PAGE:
Huckleberry Thinn | Food Will Get You Far – Wildly Nutritious Recipes

A food blog with nourishingly hearty, wildly nutritious & irresistibly delicious food craft inspired by my adventures and designed to motivate yours.

pineapple pico de gallo

Leave a comment

If I had my way, it’d be the way of the West. The real West… where the sun really sets.

The Pacific has always had power over my palette. Early on I took on taquerias and tequilas and hunted down horchata-serving hole-in-the-walls where I drank salsas (you’ve seen me do this) and only ordered things with double ll’s because I liked the way the waiter sounded back: rellenos, tomatillo, pico de gallo.

Now, I’m landlocked, yet seeking the soulful, belly-full spirits of California-Mexican culture. Nothing  feeds my fresh-mex mood like a heaping bowl of hand-made pico de gallo (pee ko day guy yo).

Pico de gallo (translation: rooster’s beak) was so named because it was–and still is in my home–eaten by pinching garden pieces between the thumb and forefinger, a nonchalant eating style true to my feeding-frenzy family I so dearly miss.

The too-easy tomato ensemble plays the star sauce in kick-back taco night and makes cameo appearances to sophisticate more complex dishes by modeling chunky kaleidoscope flavor. When wrestled with cooling cilantro, tomatoes take on a peaceful persona, and when paired with pineapple, pico de gallo is a Pacific poem full of palm tree palapas. And with a finish of lime’s bite, pico de gallo can cut through and enliven fatty dishes like carnitas, arrachera or a simple cheese enchilada.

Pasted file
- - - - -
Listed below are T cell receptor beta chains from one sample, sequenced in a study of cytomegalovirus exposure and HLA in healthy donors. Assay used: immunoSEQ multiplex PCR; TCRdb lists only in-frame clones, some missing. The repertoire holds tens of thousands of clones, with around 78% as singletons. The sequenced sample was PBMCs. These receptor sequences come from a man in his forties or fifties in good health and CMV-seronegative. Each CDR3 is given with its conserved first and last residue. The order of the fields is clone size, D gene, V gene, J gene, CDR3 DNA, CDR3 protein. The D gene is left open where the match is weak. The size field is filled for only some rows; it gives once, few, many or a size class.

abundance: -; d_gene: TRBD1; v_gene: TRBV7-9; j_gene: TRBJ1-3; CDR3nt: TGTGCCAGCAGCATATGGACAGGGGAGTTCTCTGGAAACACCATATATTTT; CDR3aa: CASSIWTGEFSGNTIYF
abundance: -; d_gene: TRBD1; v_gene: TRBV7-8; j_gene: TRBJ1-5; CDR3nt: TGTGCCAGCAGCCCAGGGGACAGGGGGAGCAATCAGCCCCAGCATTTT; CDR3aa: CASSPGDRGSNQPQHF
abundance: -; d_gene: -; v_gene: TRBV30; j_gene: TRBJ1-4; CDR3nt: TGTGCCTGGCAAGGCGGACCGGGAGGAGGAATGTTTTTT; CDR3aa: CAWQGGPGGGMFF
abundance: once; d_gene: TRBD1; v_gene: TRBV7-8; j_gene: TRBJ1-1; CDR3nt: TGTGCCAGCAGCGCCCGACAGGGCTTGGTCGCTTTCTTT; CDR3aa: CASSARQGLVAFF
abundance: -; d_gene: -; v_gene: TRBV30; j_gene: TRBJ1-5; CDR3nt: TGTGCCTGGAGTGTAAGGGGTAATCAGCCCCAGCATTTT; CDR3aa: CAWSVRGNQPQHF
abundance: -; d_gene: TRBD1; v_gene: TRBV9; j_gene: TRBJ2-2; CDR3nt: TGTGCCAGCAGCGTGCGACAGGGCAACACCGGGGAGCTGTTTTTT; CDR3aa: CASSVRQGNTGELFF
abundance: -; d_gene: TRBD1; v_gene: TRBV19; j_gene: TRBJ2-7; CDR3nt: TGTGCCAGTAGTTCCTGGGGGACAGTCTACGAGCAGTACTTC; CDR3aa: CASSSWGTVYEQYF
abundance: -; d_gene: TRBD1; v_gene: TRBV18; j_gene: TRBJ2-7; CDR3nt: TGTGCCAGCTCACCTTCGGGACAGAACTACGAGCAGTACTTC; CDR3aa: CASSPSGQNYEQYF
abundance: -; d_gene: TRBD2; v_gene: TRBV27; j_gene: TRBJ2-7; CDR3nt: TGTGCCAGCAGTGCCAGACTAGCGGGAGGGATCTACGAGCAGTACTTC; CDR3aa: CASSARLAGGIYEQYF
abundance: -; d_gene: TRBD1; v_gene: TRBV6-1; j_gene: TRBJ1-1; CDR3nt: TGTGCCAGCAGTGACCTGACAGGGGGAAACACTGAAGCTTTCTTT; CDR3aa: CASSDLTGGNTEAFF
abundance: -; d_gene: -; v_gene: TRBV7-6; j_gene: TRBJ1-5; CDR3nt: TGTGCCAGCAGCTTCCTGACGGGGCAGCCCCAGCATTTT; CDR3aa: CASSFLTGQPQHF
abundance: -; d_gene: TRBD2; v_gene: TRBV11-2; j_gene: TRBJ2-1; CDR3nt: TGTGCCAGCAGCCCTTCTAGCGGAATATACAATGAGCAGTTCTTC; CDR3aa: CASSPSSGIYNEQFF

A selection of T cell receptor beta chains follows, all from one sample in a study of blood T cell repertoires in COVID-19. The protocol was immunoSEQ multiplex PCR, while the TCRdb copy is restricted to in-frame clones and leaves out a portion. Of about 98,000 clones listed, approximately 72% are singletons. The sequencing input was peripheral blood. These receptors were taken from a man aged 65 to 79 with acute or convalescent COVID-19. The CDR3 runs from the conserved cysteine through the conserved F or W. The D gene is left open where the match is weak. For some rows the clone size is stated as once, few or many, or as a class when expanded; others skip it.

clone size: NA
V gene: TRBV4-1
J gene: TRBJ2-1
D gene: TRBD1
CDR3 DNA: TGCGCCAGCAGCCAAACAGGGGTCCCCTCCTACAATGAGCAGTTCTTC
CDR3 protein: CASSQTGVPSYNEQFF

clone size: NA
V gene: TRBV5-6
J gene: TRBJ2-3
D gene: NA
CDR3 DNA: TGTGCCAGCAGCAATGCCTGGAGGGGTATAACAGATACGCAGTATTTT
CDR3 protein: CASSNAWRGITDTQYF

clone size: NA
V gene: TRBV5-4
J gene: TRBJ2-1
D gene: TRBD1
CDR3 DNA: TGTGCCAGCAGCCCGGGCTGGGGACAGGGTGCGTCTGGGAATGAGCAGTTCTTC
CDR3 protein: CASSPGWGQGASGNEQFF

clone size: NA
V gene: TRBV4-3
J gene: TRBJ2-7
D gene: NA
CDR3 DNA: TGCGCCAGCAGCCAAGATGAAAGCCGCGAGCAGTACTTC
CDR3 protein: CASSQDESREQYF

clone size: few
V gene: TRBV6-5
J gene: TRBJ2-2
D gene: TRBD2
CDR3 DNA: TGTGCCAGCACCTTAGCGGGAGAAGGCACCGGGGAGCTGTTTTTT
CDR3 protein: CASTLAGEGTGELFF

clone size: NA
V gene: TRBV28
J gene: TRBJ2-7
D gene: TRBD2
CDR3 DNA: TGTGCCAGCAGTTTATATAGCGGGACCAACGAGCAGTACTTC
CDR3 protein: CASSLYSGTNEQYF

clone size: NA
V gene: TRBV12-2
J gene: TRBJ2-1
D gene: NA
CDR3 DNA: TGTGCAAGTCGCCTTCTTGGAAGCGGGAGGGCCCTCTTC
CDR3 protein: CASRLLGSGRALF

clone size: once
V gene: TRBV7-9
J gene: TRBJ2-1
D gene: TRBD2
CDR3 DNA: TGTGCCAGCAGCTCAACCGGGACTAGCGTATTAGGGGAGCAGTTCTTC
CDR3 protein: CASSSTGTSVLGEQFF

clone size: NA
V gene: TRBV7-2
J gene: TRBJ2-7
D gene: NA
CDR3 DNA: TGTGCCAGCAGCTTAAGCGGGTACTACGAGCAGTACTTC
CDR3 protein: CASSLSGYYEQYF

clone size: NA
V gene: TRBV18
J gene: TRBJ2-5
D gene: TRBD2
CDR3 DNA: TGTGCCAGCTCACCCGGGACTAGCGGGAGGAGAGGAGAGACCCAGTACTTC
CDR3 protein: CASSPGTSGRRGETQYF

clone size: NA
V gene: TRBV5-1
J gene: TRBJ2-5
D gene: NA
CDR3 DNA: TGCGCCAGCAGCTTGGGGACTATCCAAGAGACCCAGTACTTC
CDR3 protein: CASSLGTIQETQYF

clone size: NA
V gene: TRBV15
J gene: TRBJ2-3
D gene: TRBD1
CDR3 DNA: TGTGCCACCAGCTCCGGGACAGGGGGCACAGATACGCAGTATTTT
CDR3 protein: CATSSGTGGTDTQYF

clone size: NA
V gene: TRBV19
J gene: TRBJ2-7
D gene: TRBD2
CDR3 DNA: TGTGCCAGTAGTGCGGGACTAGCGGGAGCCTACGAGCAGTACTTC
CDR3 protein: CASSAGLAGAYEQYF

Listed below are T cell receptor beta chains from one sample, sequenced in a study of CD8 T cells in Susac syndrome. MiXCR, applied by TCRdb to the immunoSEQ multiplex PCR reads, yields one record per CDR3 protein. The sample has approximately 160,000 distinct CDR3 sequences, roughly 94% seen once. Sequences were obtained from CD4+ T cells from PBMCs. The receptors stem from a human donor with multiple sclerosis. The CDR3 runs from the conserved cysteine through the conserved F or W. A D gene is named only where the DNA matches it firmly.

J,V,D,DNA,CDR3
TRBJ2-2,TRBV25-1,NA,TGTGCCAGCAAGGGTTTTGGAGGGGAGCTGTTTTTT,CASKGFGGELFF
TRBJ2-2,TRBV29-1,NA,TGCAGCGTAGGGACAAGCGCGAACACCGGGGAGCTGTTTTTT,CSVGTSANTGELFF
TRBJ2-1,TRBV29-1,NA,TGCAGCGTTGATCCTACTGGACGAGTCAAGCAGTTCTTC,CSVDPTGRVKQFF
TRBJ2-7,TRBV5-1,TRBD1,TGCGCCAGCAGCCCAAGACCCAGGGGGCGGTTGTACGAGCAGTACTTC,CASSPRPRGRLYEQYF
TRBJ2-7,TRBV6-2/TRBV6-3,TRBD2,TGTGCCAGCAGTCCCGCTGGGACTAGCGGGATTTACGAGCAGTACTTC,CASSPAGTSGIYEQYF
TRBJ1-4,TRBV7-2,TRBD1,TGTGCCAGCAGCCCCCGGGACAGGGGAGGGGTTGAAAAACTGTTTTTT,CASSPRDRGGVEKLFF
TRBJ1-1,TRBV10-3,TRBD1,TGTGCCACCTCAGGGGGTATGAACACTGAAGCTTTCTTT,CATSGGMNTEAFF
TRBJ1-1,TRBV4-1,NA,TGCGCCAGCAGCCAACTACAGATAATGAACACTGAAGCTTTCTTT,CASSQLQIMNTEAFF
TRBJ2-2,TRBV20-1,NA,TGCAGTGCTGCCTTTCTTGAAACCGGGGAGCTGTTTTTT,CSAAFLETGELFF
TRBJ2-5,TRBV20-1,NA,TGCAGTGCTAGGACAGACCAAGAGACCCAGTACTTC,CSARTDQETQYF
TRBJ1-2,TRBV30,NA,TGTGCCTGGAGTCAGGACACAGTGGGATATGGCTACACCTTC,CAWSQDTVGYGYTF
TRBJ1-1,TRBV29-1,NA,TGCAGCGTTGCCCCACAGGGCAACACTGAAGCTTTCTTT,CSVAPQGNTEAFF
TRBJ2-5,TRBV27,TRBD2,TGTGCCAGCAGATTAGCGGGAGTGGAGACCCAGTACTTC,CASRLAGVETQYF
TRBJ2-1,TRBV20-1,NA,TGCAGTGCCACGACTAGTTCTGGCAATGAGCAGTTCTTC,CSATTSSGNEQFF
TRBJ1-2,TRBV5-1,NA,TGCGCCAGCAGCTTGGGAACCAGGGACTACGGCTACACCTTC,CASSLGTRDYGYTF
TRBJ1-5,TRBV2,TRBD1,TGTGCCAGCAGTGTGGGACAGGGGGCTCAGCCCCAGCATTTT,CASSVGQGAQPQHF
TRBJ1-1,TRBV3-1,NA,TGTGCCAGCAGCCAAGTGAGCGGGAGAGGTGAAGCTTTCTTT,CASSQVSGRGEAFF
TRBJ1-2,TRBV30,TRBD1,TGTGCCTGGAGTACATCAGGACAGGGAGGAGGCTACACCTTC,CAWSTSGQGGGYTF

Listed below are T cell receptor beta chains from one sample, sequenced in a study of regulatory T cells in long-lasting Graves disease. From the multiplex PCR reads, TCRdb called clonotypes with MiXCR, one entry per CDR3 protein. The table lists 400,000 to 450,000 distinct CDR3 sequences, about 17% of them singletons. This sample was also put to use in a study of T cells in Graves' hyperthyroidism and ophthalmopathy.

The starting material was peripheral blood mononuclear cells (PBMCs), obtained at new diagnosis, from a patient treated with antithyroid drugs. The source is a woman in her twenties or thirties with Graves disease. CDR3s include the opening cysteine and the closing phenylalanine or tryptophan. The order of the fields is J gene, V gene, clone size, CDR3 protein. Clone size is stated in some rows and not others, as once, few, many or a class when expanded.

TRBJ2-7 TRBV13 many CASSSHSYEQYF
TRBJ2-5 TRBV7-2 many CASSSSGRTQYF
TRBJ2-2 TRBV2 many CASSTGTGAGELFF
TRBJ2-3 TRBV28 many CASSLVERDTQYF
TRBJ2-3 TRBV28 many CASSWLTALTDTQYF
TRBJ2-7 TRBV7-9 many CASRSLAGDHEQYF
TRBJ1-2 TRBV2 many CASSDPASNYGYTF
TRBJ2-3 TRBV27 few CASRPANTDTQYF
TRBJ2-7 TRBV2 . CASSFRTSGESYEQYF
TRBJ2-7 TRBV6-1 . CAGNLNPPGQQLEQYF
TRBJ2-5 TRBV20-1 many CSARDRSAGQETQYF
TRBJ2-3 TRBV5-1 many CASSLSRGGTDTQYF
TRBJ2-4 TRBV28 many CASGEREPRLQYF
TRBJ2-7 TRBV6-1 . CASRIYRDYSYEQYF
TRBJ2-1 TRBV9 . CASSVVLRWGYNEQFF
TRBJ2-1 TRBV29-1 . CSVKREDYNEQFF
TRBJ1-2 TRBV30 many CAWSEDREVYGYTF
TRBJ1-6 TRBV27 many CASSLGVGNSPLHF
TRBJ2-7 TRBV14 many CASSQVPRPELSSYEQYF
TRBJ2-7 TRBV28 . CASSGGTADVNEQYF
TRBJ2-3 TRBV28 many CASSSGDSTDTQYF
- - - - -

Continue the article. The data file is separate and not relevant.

Quickly made and devoured even quicker, pico de gallo is a too-good-to-be-true topping that truly is good for you. Dig in.

Huckleberry Thinn’s Pineapple Pico De Gallo
1 pound tomatoes (cherry, roma, green zebra, whatever)
1 onion (yellow, sweet, red, whatever)
1/3 cup chopped pineapple
1 handful chopped cilantro
1 chile of choice
juice from 2 limes
some salt
some pepper
* taste and modify
pico de gallo
Nutrition Facts Thinn Style
Never thought Mexican food could be medicinal? Margarita Monday aside, fresh-mex can offer medicinal properties with its heavy use of cilantro. Cilantro is the leaf of coriander, which belongs to the Umbelliferae family. For more than 7,000 years, coriander has been used across the world as a carminative and digestive aid. But cilantro can do more than just soothe guts and butts. Some parts of the world use its essential oil to treat diabetes. Other cultures harness the herb for inflammation. It has also proven to hold antimicrobial properties and cholesterol-lowering effects. Most notably (I’m actually trying this), cilantro can work as a heavy-metal detoxifier by extracting harmful agents like mercury and aluminum from fat so the body can flush it out.
West Side.

Author: Huckleberry Thinn

I am Huckleberry Thinn. A several-generation niece to literary icon Samuel Langhorne Clemens (most notably known as Mark Twain), I’m on an adventure to keep writing in my family and healthy food on the table.

Leave a Reply

Fill in your details below or click an icon to log in: Logo

You are commenting using your account. Log Out /  Change )

Google photo

You are commenting using your Google account. Log Out /  Change )

Twitter picture

You are commenting using your Twitter account. Log Out /  Change )

Facebook photo

You are commenting using your Facebook account. Log Out /  Change )

Connecting to %s